Before linking mysql database, the database must be created

mysql> create database db1; # The database name must correspond to the name specified in settings.py

In fact, when the Python interpreter runs the Django program, the python module of the orm underlying operational database of Django defaults to mysqldb instead of pymysql. However, for the interpreter, the module of the operational database supported by the python 2.x interpreter is mysqldb, while the module of the operational database supported by the python 3.x interpreter is pymysql. There is no doubt that our Django programs are currently runningUnder the python 3.x interpreter, we need to modify the module of django's orm default operation database to be pymysql, as follows

Ensure that the name of the app we created is added to INSTALLED_APPS in the configuration file settings.py, and that django2.x is handled differently than django1.x

# django1.x, just add our app name to the list below
    # 'app02' # If there are new app s, add them in turn

# The Django 2.x version might help us add app s automatically, just in a different way
    'app01.apps.App01Config', # If the default has already been added, there is no need to add it again
    # 'app02.apps.App02Config', # If there are new app s, add them in turn according to the rules

If you want to print sql during orm conversion, you need to configure the log in settings:

    'version': 1,
    'disable_existing_loggers': False,
    'handlers': {
    'loggers': {
        'django.db.backends': {
            'handlers': ['console'],
            'propagate': True,

Finally, two database migration commands are executed from the command line to create tables in the specified database db1:

python manage.py makemigrations
python manage.py migrate

Be careful:

1. makemigrations only generates a file of database migration records, and migrate is the file that actually commits the changes to the database for execution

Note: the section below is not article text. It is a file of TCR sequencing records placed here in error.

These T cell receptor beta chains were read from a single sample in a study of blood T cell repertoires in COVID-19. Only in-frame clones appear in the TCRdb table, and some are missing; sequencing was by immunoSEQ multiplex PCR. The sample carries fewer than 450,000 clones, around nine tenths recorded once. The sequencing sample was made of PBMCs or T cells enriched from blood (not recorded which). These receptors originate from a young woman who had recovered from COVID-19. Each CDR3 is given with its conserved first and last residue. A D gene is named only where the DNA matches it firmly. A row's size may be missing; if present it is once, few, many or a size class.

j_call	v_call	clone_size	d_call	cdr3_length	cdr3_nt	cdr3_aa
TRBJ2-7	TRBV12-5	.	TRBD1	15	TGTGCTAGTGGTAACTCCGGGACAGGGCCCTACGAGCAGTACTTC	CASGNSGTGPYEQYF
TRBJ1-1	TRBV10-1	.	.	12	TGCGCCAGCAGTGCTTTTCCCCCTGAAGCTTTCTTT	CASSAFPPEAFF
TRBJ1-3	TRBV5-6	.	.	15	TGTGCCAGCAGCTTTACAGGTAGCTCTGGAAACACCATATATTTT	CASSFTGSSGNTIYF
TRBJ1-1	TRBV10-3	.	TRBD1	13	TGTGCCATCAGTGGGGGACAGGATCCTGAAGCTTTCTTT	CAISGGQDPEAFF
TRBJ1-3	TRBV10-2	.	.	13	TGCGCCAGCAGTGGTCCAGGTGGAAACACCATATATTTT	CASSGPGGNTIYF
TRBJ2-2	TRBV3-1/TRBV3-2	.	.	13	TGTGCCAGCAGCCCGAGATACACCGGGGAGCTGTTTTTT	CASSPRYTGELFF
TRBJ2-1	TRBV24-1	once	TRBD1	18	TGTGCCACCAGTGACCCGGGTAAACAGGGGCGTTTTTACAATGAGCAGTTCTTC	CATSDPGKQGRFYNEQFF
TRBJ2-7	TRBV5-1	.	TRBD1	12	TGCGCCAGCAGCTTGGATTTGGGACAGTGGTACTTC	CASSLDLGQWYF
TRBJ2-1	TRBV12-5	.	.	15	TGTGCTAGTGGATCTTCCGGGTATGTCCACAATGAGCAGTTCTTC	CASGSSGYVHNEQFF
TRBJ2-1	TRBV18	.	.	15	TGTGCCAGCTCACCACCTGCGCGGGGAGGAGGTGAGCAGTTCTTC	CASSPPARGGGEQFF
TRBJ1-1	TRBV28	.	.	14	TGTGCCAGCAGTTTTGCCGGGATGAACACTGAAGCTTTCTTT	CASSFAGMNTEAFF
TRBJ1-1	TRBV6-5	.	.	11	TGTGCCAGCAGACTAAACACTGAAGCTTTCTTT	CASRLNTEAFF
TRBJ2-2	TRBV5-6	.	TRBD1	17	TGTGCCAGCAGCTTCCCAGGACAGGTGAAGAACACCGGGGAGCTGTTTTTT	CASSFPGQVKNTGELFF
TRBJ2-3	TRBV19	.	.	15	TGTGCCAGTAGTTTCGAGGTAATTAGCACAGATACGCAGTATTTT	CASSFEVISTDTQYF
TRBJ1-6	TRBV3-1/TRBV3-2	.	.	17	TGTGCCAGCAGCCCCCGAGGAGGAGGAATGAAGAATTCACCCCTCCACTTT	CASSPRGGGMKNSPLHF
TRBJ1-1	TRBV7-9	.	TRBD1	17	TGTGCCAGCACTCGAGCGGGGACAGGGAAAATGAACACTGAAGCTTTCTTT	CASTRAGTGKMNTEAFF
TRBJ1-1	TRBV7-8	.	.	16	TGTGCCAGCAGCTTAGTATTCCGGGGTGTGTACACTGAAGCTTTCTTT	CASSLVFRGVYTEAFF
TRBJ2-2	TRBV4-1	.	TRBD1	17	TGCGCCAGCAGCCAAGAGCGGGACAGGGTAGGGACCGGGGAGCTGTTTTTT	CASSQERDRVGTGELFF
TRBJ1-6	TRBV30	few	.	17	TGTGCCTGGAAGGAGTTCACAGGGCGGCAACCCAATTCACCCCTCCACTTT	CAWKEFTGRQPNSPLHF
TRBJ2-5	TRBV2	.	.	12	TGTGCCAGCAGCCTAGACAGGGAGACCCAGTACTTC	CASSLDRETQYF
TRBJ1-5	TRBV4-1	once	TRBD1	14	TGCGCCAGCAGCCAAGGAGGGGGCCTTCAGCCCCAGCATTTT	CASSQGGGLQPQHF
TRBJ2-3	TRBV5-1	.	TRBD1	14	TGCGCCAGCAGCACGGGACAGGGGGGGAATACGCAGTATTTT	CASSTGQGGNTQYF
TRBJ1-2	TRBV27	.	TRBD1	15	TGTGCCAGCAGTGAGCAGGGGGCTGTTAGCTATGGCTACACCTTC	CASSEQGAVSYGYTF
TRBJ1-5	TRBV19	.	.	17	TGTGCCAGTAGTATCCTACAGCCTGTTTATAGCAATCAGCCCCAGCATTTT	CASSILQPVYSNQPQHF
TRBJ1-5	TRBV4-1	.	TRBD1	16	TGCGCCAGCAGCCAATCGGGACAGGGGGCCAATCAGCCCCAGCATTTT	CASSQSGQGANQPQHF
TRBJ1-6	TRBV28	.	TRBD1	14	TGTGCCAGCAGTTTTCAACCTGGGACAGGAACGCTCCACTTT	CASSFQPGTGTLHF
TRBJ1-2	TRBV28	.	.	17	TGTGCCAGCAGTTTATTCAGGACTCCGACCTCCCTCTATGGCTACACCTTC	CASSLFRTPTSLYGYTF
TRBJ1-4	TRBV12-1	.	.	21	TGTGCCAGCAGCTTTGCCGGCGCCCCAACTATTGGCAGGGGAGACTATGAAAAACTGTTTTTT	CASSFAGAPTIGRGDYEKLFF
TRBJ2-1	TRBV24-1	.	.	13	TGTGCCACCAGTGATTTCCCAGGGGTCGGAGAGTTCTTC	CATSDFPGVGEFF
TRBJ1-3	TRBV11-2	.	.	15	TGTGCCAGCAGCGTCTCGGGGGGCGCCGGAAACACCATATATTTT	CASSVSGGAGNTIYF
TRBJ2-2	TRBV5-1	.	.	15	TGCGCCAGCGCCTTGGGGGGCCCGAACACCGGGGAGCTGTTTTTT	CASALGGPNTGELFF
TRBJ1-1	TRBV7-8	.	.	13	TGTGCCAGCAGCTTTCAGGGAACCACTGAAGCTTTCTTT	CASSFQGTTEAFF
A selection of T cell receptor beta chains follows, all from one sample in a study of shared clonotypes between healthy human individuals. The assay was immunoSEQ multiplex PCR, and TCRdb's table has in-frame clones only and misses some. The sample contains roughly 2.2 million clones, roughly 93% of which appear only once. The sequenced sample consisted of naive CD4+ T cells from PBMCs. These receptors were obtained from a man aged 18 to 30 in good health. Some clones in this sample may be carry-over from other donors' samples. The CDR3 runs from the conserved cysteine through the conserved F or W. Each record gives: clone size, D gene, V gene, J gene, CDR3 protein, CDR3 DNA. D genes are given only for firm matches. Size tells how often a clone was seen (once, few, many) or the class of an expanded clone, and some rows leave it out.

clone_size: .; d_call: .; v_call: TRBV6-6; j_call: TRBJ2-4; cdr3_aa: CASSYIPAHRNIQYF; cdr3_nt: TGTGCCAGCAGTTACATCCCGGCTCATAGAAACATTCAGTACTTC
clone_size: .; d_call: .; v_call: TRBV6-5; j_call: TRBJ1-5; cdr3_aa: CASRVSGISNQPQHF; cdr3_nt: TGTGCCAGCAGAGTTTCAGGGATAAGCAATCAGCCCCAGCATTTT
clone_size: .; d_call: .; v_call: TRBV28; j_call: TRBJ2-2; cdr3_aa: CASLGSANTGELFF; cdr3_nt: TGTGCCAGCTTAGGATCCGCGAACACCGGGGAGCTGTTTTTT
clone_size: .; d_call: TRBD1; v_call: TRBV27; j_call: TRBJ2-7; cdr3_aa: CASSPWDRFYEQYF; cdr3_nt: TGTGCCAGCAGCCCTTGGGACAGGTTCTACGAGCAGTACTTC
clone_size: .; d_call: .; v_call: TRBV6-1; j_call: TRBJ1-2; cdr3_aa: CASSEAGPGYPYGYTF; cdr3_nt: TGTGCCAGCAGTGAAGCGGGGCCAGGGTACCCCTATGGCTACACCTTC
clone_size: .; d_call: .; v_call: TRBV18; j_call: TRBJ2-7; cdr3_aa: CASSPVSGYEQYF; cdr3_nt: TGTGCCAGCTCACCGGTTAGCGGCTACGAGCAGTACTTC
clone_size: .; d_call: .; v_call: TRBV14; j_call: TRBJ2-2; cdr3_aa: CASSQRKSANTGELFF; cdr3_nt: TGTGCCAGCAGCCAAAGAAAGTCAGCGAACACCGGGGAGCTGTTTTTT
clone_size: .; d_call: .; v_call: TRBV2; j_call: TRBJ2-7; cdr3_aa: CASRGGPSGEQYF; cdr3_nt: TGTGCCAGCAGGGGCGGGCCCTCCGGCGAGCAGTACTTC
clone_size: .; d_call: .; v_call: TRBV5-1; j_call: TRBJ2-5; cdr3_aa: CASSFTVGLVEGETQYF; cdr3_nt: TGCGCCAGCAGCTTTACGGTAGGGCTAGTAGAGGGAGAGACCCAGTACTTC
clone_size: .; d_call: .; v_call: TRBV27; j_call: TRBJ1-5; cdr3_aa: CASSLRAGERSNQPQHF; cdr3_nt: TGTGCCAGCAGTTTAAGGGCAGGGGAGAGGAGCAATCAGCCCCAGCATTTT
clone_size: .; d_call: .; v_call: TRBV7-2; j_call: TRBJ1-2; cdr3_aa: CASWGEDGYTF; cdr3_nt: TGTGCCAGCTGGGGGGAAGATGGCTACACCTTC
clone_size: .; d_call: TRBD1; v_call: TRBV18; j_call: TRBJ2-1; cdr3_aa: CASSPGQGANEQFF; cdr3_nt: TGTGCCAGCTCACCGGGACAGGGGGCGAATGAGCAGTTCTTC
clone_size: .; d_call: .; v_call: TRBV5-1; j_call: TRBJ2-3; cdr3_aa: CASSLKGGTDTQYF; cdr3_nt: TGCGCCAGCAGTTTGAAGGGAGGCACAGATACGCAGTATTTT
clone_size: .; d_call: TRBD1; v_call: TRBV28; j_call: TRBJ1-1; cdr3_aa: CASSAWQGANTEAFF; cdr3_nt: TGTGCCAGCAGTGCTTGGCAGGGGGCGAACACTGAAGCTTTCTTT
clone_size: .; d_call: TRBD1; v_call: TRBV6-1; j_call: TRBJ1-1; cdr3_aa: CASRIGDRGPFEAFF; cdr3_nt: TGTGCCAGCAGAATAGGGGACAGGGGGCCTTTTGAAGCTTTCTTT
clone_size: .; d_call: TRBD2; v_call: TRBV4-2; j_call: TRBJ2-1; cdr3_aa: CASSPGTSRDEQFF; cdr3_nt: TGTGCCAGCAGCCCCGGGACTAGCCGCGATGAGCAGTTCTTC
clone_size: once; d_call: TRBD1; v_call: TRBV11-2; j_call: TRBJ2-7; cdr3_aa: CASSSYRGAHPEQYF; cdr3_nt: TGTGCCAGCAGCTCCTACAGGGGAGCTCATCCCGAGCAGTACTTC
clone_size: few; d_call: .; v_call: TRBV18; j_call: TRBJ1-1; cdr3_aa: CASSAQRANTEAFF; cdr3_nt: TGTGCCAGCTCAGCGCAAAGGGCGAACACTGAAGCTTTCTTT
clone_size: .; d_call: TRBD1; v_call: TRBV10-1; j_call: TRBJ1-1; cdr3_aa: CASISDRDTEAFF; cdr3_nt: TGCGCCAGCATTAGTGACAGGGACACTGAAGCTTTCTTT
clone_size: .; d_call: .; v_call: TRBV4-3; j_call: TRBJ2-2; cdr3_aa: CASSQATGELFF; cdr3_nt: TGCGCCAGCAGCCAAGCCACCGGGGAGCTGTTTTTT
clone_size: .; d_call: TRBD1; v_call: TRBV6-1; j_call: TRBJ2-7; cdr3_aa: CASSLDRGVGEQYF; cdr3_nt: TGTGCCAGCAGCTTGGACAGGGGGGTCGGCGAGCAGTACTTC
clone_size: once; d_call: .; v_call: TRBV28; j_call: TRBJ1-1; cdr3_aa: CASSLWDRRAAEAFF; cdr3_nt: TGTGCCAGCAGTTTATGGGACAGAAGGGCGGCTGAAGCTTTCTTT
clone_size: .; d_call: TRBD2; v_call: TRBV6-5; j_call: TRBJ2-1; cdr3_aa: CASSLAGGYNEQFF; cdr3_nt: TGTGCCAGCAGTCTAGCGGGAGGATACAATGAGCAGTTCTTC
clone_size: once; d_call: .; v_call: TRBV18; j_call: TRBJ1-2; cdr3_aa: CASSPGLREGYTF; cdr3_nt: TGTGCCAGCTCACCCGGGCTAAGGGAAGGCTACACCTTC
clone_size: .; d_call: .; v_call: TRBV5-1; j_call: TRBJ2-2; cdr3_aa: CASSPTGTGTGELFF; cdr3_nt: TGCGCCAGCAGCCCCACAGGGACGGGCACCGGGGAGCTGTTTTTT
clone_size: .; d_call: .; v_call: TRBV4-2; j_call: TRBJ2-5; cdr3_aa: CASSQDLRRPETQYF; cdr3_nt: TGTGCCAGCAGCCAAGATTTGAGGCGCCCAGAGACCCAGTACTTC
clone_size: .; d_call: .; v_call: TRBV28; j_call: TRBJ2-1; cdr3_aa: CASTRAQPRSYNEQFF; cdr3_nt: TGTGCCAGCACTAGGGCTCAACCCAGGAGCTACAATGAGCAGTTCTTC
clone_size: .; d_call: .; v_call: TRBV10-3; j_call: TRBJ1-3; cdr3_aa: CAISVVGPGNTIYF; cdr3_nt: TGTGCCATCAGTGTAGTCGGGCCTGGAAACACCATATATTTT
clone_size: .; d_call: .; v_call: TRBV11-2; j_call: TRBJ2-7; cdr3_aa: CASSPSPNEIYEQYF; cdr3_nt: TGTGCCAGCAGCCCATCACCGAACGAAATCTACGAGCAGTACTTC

2. Files of database migration records are stored in the migrations folder under app01

3. Understand: Using the command python manage.py showmigrations, you can view files that did not perform a migrate


When using django1.x, the following error is reported

django.core.exceptions.ImproperlyConfigured: mysqlclient 1.3.3 or newer is required; you have 0.7.11.None

That's because MySQLclient currently only supports Python 3.4, and if you use a higher version of python, you need to find the file C:\Programs\Python\Python36-32\Lib\site-packages\Django-2.0-py3.6.egg\django\dbends\backends\mysqlbase.py
Files in this path (mac or linux execute pip show django at the terminal to see django installation path, find base.py)

# Note the following two lines
if version < (1, 3, 3):
     raise ImproperlyConfigured("mysqlclient 1.3.3 or newer is required; you have %s" % Database.__version__)

When we look directly at the generated tables in the database, it is perfectly normal that the tables in the database do not conform to the orm rules. In fact, the field constraints of orm are not all reflected in the tables in the database, such as default=1, which we set for the field gender. When we look in the database, we will find that the default part of the field is null.

mysql> desc app01_employee; # Tags in the database are prefixed with app01_
| Field      | Type          | Null | Key | Default | Extra          |
| id         | int(11)       | NO   | PRI | NULL    | auto_increment |
| name       | varchar(16)   | NO   |     | NULL    |                |
| gender     | tinyint(1)    | NO   |     | NULL    |                |
| birth      | date          | NO   |     | NULL    |                |
| department | varchar(30)   | NO   |     | NULL    |                |
| salary     | decimal(10,1) | NO   |     | NULL    |                |

Although the database does not increase the default value, when we use the orm insert value, we insert the null for the gender field entirely, and orm will convert the null to the default value according to its own constraints before submitting it to the database for execution

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Keywords: Database Django Python MySQL

Added by jake8 on Fri, 07 Feb 2020 07:27:47 +0200